The week of March 16th, healthcare institutions across the country set up incident commands, while governors in several states issued states of emergency and executive orders to brace for impact: build hospital capacity by cancelling elective procedures, and begin to ration PPE because nobody had enough to go around for a coming pandemic. Several states, including ours, also closed all non-essential businesses and issued stay at home orders. What was driving these decisions were projections that we needed to severely social distance based on reports. (See:

Prior to that week, the term “PPE” was not a commonly known term for the general public.  As for testing, it needed a rationing protocol as well. Finally, as American healthcare providers began to read about the Italian experience with ICU rationing, every clinical ethicist in the U.S. began to draft or share “Crisis Standards of Care” triage and rationing protocols designed specifically for COVID-19. As of mid-March, accurate data surrounding the exact risks to healthcare workers were unclear, but the experiences based on China and Italy suggested that 20-30% of exposed healthcare workers were becoming infected. There were three significant pieces of COVID-19 medical news that informed most of our decisions in March: (1) an Anonymous healthcare provider wrote a warning to the cavalier Americans, published in Newsweek (see:; (2) a JAMA interview with an Italian ICU physician, entitled “Coronavirus in Italy – Report from the Front Lines” (see:; and (3) the Italian Society for Anesthesia Analgesia Resuscitation and Intensive Care (SIAARTI) released its newly drafted triage guidelines. See:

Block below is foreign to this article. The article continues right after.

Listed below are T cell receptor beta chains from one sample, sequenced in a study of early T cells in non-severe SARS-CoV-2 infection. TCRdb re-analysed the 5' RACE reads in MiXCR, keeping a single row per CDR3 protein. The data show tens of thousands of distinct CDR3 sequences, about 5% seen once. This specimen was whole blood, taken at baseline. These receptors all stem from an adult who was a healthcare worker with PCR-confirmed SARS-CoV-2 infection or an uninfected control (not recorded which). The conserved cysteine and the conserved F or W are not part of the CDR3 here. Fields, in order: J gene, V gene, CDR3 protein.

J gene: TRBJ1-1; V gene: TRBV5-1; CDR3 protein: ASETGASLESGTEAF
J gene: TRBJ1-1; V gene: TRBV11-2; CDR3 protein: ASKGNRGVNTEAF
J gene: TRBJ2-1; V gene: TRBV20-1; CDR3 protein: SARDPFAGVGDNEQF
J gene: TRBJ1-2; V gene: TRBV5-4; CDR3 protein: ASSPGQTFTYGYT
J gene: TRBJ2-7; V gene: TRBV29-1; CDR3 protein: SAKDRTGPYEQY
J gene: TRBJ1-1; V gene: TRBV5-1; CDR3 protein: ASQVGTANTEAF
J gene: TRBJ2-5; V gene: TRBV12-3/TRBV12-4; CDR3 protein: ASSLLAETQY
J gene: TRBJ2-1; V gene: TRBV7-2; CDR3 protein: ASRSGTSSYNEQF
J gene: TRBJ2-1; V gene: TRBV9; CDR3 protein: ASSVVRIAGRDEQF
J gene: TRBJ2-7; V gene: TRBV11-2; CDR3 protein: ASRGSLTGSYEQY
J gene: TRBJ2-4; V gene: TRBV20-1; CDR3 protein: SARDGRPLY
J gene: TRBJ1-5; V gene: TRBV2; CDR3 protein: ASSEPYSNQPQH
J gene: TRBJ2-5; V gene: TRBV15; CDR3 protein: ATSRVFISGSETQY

The Italian guidelines were alarming because they suggested rationing ICU resources based on age. But by the end of March, a shortage of testing, tracing, and PPE was a real game changer, and U.S. hospitals in surge areas were in dire need of functional triage protocols. Indeed, COVID-19 presented unique and new challenges for U.S. hospitals, and many tasked their clinical ethicists with drafting specific COVID-19 rationing protocols that had new considerations for this particular pandemic, including the risks of performing CPR.  

In the context of the U.S., healthcare stakeholders were facing a total collapse of an already inequitable and dysfunctional healthcare system and a death toll of over 1 million citizens. At that time, the “bioethics” calculation of shut down favored expanding hospital capacity; triaging based on sound ethical frameworks, and saving lives. Shut down was a mitigation of last resort.